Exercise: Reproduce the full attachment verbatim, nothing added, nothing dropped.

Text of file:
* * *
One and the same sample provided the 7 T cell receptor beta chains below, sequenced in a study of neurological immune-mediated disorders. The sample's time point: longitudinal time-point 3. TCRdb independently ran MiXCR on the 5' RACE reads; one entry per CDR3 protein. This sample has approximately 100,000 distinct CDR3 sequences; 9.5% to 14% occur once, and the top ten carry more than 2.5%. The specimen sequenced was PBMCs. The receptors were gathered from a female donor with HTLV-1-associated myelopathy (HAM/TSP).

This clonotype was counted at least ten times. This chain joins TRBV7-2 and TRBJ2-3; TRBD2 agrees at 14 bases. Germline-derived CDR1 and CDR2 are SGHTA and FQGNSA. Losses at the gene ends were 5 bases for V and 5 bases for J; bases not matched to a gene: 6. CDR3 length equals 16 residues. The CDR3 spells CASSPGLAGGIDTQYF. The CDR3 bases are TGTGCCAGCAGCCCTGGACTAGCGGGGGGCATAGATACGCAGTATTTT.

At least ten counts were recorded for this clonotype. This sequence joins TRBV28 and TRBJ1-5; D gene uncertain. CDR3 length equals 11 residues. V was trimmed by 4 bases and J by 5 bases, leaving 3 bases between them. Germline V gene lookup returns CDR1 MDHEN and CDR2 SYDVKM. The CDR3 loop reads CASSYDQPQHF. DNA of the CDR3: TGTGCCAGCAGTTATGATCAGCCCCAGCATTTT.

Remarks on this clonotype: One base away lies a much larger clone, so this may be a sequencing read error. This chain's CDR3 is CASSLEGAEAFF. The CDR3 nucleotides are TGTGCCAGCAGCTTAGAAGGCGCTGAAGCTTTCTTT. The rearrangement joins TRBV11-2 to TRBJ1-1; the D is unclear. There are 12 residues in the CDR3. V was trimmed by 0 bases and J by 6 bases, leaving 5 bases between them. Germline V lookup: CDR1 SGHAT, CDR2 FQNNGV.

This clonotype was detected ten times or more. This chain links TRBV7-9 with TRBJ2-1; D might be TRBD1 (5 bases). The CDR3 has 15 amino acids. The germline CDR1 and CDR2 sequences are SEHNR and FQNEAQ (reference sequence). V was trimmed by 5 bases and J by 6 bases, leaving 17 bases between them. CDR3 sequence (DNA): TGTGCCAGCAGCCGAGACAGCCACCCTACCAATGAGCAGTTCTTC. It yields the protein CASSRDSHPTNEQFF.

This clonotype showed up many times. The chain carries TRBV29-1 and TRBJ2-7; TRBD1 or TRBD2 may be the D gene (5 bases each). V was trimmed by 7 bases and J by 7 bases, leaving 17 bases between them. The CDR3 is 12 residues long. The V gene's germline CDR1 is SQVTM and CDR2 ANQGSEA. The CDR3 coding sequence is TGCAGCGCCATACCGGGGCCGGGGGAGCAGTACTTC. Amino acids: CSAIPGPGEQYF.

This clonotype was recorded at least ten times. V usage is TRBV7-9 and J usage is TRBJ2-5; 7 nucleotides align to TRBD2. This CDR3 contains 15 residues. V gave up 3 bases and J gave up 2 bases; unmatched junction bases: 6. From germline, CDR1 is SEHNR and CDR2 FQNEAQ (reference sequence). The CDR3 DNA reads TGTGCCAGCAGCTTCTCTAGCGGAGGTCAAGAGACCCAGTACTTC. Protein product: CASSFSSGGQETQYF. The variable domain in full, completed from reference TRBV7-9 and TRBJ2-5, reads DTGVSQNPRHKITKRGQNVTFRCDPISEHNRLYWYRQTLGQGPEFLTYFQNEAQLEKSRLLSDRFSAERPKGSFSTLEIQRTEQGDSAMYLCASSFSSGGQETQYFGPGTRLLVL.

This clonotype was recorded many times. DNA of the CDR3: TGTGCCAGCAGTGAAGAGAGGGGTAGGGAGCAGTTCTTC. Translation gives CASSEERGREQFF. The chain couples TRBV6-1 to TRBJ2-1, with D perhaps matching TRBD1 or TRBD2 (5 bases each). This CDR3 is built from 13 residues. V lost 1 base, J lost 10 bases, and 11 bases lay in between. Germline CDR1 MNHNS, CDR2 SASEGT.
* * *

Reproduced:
One and the same sample provided the 7 T cell receptor beta chains below, sequenced in a study of neurological immune-mediated disorders. The sample's time point: longitudinal time-point 3. TCRdb independently ran MiXCR on the 5' RACE reads; one entry per CDR3 protein. This sample has approximately 100,000 distinct CDR3 sequences; 9.5% to 14% occur once, and the top ten carry more than 2.5%. The specimen sequenced was PBMCs. The receptors were gathered from a female donor with HTLV-1-associated myelopathy (HAM/TSP).

This clonotype was counted at least ten times. This chain joins TRBV7-2 and TRBJ2-3; TRBD2 agrees at 14 bases. Germline-derived CDR1 and CDR2 are SGHTA and FQGNSA. Losses at the gene ends were 5 bases for V and 5 bases for J; bases not matched to a gene: 6. CDR3 length equals 16 residues. The CDR3 spells CASSPGLAGGIDTQYF. The CDR3 bases are TGTGCCAGCAGCCCTGGACTAGCGGGGGGCATAGATACGCAGTATTTT.

At least ten counts were recorded for this clonotype. This sequence joins TRBV28 and TRBJ1-5; D gene uncertain. CDR3 length equals 11 residues. V was trimmed by 4 bases and J by 5 bases, leaving 3 bases between them. Germline V gene lookup returns CDR1 MDHEN and CDR2 SYDVKM. The CDR3 loop reads CASSYDQPQHF. DNA of the CDR3: TGTGCCAGCAGTTATGATCAGCCCCAGCATTTT.

Remarks on this clonotype: One base away lies a much larger clone, so this may be a sequencing read error. This chain's CDR3 is CASSLEGAEAFF. The CDR3 nucleotides are TGTGCCAGCAGCTTAGAAGGCGCTGAAGCTTTCTTT. The rearrangement joins TRBV11-2 to TRBJ1-1; the D is unclear. There are 12 residues in the CDR3. V was trimmed by 0 bases and J by 6 bases, leaving 5 bases between them. Germline V lookup: CDR1 SGHAT, CDR2 FQNNGV.

This clonotype was detected ten times or more. This chain links TRBV7-9 with TRBJ2-1; D might be TRBD1 (5 bases). The CDR3 has 15 amino acids. The germline CDR1 and CDR2 sequences are SEHNR and FQNEAQ (reference sequence). V was trimmed by 5 bases and J by 6 bases, leaving 17 bases between them. CDR3 sequence (DNA): TGTGCCAGCAGCCGAGACAGCCACCCTACCAATGAGCAGTTCTTC. It yields the protein CASSRDSHPTNEQFF.

This clonotype showed up many times. The chain carries TRBV29-1 and TRBJ2-7; TRBD1 or TRBD2 may be the D gene (5 bases each). V was trimmed by 7 bases and J by 7 bases, leaving 17 bases between them. The CDR3 is 12 residues long. The V gene's germline CDR1 is SQVTM and CDR2 ANQGSEA. The CDR3 coding sequence is TGCAGCGCCATACCGGGGCCGGGGGAGCAGTACTTC. Amino acids: CSAIPGPGEQYF.

This clonotype was recorded at least ten times. V usage is TRBV7-9 and J usage is TRBJ2-5; 7 nucleotides align to TRBD2. This CDR3 contains 15 residues. V gave up 3 bases and J gave up 2 bases; unmatched junction bases: 6. From germline, CDR1 is SEHNR and CDR2 FQNEAQ (reference sequence). The CDR3 DNA reads TGTGCCAGCAGCTTCTCTAGCGGAGGTCAAGAGACCCAGTACTTC. Protein product: CASSFSSGGQETQYF. The variable domain in full, completed from reference TRBV7-9 and TRBJ2-5, reads DTGVSQNPRHKITKRGQNVTFRCDPISEHNRLYWYRQTLGQGPEFLTYFQNEAQLEKSRLLSDRFSAERPKGSFSTLEIQRTEQGDSAMYLCASSFSSGGQETQYFGPGTRLLVL.

This clonotype was recorded many times. DNA of the CDR3: TGTGCCAGCAGTGAAGAGAGGGGTAGGGAGCAGTTCTTC. Translation gives CASSEERGREQFF. The chain couples TRBV6-1 to TRBJ2-1, with D perhaps matching TRBD1 or TRBD2 (5 bases each). This CDR3 is built from 13 residues. V lost 1 base, J lost 10 bases, and 11 bases lay in between. Germline CDR1 MNHNS, CDR2 SASEGT.